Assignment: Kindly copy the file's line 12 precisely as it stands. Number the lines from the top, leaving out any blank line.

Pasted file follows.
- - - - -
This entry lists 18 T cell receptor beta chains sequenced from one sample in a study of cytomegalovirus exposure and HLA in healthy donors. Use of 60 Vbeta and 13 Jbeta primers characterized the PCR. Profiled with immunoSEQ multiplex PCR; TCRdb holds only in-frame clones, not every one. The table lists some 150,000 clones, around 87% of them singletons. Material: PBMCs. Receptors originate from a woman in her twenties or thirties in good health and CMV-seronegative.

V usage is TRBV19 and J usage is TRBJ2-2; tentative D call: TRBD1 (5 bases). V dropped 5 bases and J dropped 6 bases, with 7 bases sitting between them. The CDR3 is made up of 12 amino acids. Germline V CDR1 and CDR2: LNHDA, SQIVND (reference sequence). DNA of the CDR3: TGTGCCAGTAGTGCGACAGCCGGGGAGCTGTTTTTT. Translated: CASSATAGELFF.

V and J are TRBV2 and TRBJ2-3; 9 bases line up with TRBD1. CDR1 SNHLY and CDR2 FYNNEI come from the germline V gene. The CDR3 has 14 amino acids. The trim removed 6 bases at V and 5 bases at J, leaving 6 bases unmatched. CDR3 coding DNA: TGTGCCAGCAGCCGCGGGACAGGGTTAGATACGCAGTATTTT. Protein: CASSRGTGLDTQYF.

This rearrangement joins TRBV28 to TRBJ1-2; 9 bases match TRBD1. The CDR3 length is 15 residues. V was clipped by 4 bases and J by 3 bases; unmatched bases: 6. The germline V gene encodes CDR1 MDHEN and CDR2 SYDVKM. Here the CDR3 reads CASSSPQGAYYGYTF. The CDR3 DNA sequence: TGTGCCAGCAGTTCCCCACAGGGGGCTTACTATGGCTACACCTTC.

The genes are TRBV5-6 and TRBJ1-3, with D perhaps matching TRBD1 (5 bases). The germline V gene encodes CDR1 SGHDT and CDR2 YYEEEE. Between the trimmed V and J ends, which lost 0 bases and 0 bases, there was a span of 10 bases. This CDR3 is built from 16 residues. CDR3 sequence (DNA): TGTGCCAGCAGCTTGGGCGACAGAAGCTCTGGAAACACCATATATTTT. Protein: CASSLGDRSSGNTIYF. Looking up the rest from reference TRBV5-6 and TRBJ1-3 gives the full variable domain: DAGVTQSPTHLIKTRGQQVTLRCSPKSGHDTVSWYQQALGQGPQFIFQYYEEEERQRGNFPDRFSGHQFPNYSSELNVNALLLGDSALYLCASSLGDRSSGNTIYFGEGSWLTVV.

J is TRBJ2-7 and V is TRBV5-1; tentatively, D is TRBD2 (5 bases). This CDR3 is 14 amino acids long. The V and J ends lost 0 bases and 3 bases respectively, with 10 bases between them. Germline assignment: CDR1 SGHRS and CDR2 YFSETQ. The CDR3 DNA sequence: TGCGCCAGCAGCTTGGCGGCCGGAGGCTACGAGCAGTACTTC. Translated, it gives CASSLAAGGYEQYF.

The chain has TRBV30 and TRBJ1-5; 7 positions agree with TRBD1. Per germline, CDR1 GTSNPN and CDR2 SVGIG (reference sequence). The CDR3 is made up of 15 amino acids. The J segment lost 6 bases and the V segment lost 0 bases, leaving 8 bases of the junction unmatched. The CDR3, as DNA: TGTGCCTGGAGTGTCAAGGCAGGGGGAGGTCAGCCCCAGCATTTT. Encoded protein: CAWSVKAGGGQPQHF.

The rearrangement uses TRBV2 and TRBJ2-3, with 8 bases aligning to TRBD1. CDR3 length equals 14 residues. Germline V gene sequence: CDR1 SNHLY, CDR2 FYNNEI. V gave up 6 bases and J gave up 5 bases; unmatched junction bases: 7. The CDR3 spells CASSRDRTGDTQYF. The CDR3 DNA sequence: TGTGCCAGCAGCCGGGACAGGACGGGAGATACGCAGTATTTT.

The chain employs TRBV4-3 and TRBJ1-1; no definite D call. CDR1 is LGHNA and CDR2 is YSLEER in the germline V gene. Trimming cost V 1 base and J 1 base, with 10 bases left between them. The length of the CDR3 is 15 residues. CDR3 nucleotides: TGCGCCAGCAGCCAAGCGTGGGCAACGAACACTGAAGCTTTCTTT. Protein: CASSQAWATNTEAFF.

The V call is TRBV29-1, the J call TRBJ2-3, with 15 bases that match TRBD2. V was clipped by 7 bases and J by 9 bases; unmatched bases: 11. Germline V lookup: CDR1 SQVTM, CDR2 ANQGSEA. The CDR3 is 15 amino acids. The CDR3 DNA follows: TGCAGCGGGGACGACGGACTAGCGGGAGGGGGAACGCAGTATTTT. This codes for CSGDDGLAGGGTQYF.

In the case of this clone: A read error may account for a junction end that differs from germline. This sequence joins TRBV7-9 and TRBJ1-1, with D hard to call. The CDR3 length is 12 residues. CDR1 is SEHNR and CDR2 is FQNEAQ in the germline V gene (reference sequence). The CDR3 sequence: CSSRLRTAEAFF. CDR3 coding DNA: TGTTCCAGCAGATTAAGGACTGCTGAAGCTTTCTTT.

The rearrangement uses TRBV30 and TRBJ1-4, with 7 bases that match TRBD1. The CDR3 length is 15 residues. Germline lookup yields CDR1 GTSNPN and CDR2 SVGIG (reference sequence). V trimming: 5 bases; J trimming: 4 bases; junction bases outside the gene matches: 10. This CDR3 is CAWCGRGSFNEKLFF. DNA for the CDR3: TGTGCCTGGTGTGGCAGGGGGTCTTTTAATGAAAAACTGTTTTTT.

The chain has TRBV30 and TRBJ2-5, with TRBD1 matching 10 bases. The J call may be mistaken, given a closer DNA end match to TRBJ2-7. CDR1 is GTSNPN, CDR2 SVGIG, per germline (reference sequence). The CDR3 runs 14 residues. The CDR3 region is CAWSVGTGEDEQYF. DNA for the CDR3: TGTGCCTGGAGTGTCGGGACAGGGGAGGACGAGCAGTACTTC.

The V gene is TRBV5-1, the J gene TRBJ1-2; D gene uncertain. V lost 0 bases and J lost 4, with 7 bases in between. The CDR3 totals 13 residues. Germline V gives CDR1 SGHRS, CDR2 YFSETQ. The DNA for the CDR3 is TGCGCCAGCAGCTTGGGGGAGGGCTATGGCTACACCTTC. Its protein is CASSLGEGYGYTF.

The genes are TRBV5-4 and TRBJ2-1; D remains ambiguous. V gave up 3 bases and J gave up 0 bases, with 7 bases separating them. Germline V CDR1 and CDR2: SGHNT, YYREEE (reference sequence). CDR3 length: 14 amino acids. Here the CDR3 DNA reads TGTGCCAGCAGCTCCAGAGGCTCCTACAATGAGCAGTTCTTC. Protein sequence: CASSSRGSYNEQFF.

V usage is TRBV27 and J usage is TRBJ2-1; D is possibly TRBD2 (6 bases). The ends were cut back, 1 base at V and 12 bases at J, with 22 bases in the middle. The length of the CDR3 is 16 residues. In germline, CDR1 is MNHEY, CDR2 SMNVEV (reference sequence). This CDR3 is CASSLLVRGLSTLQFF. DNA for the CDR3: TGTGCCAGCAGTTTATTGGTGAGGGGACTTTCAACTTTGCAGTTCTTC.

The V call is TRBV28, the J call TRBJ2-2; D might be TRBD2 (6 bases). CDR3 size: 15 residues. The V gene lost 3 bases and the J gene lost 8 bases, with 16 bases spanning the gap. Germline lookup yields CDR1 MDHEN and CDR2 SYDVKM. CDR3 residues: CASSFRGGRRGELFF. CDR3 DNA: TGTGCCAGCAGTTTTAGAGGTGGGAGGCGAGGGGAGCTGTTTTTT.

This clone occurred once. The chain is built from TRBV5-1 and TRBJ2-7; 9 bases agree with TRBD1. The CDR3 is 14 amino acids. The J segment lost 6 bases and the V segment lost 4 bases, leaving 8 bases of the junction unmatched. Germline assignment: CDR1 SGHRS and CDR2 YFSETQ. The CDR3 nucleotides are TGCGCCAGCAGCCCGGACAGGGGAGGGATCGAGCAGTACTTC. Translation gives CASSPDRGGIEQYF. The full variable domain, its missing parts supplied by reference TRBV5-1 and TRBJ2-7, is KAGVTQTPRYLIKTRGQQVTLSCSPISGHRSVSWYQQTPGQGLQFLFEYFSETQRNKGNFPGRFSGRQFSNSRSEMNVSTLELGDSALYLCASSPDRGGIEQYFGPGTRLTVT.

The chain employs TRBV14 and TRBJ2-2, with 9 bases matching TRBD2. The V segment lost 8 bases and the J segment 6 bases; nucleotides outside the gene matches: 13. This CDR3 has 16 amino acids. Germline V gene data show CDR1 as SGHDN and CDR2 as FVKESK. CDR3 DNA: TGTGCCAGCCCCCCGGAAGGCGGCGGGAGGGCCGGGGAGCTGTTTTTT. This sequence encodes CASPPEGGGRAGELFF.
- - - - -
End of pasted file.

The rearrangement uses TRBV30 and TRBJ1-4, with 7 bases that match TRBD1. The CDR3 length is 15 residues. Germline lookup yields CDR1 GTSNPN and CDR2 SVGIG (reference sequence). V trimming: 5 bases; J trimming: 4 bases; junction bases outside the gene matches: 10. This CDR3 is CAWCGRGSFNEKLFF. DNA for the CDR3: TGTGCCTGGTGTGGCAGGGGGTCTTTTAATGAAAAACTGTTTTTT.